Homemade Tagliatelle with Thia
What’s my favourite thing to cook? Pasta.
Why? Allow me to refer you to the faces of those Two Greedy Italians, Antonio Carluccio & Gennaro Contaldo. Their series across their native Italy back in 2011 is still one of the most entertaining food series I have watched and below I give you a clip of them preparing a homemade Amatriciana sauce, similiar to the one I prepared with my aunty for this post.
The simplicity of it is what makes it special; but away from it being a quick and easy meal to prepare, given some love pasta of any kind becomes something extraordinary.
Pasta is a success story in its own right. Among other produce (like beans and pulses), it’s an example of poor man’s food basking in the limelight. It’s the Zidane of the football world, the Alan Sugar of the business world and can even be likened to the humble beginnings of Ken Hom in the chef world. A basic mixture of egg, flour and/or semolina, pasta began feeding hungry mouths in Southern Italy to becoming one of the most celebrated dishes that exists. It really is a beautiful thing and I never get tired of hearing how pasta features in peoples’ lives, especially within Italian families where Nonna’s just can't be beaten.
Eversince starting FeedTim, I have been overwhelmed with the opportunities given to me to feed my love of cooking. This post is dedicated to my Aunty Roulla (Thia in Greek) who bought a pasta making machine and asked if I wanted to come over to make homemade tagliatelle for the family. I of course couldn’t refuse.
The pasta machine was a thing of beauty, an Atlas Marcato 150 (as if I know my pasta rollers). It was pristine and included numerous settings and cutters that allow you to roll your pasta sheet to different widths so you can make spaghetti as well as sheets for ravioli on top of the tagliatelle we made. Thia also had a neat pasta drying rack from John Lewis.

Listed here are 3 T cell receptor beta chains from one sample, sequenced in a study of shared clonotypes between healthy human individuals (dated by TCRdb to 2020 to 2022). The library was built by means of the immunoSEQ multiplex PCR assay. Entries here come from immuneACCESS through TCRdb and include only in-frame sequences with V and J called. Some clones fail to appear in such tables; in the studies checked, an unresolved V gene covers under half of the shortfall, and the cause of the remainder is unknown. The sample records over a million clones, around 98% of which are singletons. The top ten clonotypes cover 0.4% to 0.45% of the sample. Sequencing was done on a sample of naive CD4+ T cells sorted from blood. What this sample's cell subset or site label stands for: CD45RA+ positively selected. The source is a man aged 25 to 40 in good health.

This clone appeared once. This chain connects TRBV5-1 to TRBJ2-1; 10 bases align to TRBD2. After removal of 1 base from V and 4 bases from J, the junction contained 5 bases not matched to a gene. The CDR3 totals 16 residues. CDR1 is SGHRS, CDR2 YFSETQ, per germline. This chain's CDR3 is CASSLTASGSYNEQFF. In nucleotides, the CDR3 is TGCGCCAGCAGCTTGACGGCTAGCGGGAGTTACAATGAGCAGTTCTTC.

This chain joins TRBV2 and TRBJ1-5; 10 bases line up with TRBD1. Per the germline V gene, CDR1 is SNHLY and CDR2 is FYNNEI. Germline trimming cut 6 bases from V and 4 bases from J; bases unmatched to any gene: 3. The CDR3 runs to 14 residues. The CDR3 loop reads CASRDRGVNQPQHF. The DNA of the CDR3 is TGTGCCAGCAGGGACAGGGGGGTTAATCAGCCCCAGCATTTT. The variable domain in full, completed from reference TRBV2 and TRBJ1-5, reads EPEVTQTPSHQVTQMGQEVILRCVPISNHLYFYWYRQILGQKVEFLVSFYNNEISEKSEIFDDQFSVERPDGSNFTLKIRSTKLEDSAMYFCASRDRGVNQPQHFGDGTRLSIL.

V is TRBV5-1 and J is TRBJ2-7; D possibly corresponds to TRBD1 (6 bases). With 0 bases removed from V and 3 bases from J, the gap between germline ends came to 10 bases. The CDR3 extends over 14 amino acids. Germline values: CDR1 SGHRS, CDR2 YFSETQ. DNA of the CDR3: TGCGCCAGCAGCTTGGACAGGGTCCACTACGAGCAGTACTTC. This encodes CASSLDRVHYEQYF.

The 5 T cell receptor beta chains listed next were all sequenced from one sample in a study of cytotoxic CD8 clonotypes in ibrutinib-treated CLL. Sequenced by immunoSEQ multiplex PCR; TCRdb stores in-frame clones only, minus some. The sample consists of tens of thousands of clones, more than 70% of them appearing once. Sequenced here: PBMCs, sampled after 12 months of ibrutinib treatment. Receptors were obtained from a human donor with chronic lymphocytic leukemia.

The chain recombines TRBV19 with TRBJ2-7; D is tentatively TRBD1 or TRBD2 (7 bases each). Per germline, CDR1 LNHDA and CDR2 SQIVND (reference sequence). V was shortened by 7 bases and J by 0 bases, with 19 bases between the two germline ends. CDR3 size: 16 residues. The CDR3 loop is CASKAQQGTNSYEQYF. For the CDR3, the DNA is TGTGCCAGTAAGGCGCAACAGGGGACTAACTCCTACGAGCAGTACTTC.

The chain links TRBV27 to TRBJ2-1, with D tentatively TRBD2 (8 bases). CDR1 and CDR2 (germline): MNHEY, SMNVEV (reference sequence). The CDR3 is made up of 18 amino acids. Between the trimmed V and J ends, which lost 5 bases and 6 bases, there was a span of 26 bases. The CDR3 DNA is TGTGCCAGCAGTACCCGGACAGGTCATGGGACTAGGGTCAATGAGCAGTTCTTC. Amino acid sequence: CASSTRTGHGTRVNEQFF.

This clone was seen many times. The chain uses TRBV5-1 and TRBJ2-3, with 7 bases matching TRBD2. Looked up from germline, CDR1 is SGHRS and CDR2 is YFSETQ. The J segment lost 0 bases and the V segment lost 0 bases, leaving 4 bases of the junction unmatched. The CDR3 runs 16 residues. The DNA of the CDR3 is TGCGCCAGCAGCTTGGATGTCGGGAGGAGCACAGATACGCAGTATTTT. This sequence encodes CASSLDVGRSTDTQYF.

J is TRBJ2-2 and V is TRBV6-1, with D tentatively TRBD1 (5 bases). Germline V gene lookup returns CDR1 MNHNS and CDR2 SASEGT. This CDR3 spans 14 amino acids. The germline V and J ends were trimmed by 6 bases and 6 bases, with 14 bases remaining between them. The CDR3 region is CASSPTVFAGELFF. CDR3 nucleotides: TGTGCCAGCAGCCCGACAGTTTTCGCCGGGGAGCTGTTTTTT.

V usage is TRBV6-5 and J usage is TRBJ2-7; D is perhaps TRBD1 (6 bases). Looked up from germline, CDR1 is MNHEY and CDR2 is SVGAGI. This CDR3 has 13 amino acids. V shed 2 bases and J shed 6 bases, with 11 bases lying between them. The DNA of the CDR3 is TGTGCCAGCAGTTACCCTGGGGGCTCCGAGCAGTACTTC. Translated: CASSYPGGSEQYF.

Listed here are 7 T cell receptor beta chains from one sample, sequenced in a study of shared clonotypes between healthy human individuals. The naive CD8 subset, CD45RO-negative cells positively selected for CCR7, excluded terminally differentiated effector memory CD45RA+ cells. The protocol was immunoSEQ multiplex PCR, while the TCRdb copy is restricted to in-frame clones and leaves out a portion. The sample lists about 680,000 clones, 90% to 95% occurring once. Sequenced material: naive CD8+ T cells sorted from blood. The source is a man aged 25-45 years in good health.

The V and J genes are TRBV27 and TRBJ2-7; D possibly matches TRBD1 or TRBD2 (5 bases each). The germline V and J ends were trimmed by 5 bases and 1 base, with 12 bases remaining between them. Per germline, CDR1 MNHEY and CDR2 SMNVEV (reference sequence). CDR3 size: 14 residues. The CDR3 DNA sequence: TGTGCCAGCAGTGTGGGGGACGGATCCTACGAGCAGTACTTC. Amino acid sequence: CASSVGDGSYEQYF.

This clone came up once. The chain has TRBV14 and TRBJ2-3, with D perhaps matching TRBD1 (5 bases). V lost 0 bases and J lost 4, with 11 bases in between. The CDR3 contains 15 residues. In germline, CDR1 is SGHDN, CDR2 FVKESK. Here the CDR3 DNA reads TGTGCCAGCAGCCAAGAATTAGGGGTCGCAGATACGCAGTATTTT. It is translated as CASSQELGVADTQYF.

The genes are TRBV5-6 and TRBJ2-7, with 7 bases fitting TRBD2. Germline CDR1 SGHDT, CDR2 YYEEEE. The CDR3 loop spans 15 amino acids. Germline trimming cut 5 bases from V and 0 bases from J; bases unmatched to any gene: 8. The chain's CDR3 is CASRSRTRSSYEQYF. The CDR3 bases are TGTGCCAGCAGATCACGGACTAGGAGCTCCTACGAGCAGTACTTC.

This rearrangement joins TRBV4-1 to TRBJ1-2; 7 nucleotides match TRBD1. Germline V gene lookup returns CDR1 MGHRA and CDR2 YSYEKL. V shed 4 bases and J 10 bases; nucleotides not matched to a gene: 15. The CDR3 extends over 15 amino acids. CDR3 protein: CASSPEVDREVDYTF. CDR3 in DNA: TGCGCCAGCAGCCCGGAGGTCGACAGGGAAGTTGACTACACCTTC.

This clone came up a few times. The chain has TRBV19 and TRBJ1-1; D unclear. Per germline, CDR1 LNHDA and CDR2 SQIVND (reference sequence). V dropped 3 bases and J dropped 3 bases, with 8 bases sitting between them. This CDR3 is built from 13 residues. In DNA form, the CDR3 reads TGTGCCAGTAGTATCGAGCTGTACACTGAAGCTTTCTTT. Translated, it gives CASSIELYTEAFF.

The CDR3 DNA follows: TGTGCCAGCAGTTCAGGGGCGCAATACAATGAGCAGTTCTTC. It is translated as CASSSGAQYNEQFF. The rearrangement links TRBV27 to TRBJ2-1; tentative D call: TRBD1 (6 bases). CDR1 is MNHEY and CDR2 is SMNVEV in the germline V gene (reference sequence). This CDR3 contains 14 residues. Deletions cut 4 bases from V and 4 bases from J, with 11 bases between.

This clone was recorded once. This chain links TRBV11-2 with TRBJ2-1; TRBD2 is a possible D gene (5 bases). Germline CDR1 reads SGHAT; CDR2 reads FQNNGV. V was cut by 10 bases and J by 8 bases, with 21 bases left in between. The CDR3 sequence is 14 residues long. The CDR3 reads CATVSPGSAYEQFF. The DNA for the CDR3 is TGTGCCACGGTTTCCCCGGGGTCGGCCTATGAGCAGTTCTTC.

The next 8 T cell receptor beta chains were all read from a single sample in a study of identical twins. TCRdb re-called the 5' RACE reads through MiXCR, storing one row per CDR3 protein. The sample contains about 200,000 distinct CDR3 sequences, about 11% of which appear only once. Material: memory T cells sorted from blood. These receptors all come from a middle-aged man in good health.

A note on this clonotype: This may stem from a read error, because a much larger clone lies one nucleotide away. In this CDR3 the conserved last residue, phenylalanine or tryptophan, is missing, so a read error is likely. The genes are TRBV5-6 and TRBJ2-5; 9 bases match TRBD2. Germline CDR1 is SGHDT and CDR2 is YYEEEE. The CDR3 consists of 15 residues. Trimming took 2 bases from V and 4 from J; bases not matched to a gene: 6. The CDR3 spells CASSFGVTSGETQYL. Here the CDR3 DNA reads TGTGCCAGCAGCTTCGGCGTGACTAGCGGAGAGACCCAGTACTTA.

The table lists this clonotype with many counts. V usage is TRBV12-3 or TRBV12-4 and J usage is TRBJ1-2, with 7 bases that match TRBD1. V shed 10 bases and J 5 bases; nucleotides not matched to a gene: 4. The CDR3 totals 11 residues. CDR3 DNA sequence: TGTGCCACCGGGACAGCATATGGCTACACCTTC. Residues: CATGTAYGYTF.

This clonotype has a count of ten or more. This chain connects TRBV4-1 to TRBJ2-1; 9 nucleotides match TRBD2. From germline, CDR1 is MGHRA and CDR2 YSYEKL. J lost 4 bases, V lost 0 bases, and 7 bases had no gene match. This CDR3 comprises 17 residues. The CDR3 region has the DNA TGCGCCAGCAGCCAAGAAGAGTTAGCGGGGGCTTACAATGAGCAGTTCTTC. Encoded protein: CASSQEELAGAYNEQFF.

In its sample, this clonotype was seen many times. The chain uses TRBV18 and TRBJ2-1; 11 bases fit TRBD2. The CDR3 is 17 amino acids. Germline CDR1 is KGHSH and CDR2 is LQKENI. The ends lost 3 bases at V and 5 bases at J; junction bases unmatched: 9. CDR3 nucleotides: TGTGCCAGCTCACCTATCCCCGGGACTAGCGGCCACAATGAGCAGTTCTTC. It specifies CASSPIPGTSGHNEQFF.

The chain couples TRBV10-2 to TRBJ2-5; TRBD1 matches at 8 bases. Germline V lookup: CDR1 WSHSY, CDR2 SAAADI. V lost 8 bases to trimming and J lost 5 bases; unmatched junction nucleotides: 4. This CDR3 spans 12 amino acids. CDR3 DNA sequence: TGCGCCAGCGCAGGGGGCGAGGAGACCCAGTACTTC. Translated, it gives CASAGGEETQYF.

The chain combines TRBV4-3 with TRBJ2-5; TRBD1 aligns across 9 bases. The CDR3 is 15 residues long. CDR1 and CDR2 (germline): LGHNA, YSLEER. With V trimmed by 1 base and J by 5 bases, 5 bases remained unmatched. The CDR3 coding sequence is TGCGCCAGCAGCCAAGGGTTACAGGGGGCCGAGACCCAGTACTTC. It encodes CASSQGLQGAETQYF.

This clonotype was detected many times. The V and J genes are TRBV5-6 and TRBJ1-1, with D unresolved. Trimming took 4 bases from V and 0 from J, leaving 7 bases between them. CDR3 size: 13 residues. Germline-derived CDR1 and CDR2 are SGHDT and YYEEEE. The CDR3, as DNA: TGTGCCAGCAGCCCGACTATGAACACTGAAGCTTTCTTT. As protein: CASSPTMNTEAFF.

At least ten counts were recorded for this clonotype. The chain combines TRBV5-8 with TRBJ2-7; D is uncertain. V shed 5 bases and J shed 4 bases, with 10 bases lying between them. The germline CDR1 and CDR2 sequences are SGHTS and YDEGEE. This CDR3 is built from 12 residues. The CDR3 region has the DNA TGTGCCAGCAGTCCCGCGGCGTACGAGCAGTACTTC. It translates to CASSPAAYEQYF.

The pasta making bit was the easiest part (for my auntie anyway). When I arrived she had already prepared a homemade olive focaccia, a fragrant Mediterranean salad, figs stuffed with goats cheese that were wrapped with Parma Ham ready to be baked and a Chorizo Jam. Yes, that is correct, a jam made out of chorizo meat and the recipe can be found on this blog. I too had never heard of this one and couldn’t resist trying as soon as I arrived. The subtle smoky and sweet flavours were delightful as a sticky spread on the focaccia. My other aunty (Thia Marina) later adorned the table with a homemade Tarte Tatin. This was her first attempt and it was really quite special topped with clotted cream.
Then work was to be done. Below is the recipe for our homemade tagliatelle which we served with an Amatriciana sauce of tomatoes (cooked with ½ and onion that was later removed) chilli and pancetta along with a homemade basil pesto.
Prep Time – depends how efficient you are with your machine. Forming, kneading, resting, rolling out and cutting the dough took my auntie and I approx. 1.5 hours
Cooking Time – 2 mins
Semolina – 150g
00 flour – 150 g (and plenty more to dust the pasta sheets at each stage of rolling)
Eggs – 3
Splash of water
Pan of boiling, well-salted water
Combine the 2 flours on a clean surface
Make a well in the middle and crack the 3 eggs inside
Combine the flour and eggs together with your hands until it becomes a manageable dough
Knead the dough passionately (look at the arms of your average Nonna) for at least 10mins until it feels elastic and springy
Pop in a bowl and cover with cling film for 30mins
Remove the dough from the bowl and divide evenly into 4 pieces
Flour your work surface
Roll each piece until it’s about ½ cm thick
Dust the rolled out piece with flour and begin to roll at the widest setting (No.0) on either side
At this point you progress through the numbers (the higher the number the thinner the sheet) until you reach your desired thickness. We continued to number 6
(You want to roll the pasta sheet out on either side as you proceed through each setting, flouring as you go along)
When you have reached your desired thickness, dust the sheet lightly with flour for the last time and carefully wind it through the tagliatelle cutter. Use one hand to guide it through the cutter and the other to collect the freshly cut strands, making sure they remain flat
Hang the pasta (from whatever really, you don’t need a pasta drying rack) to dry as you repeat the process with the remaining dough
This is fresh pasta and so requires literally minutes to cook (at most). Please do it properly and cook it al-dente, especially after all your efforts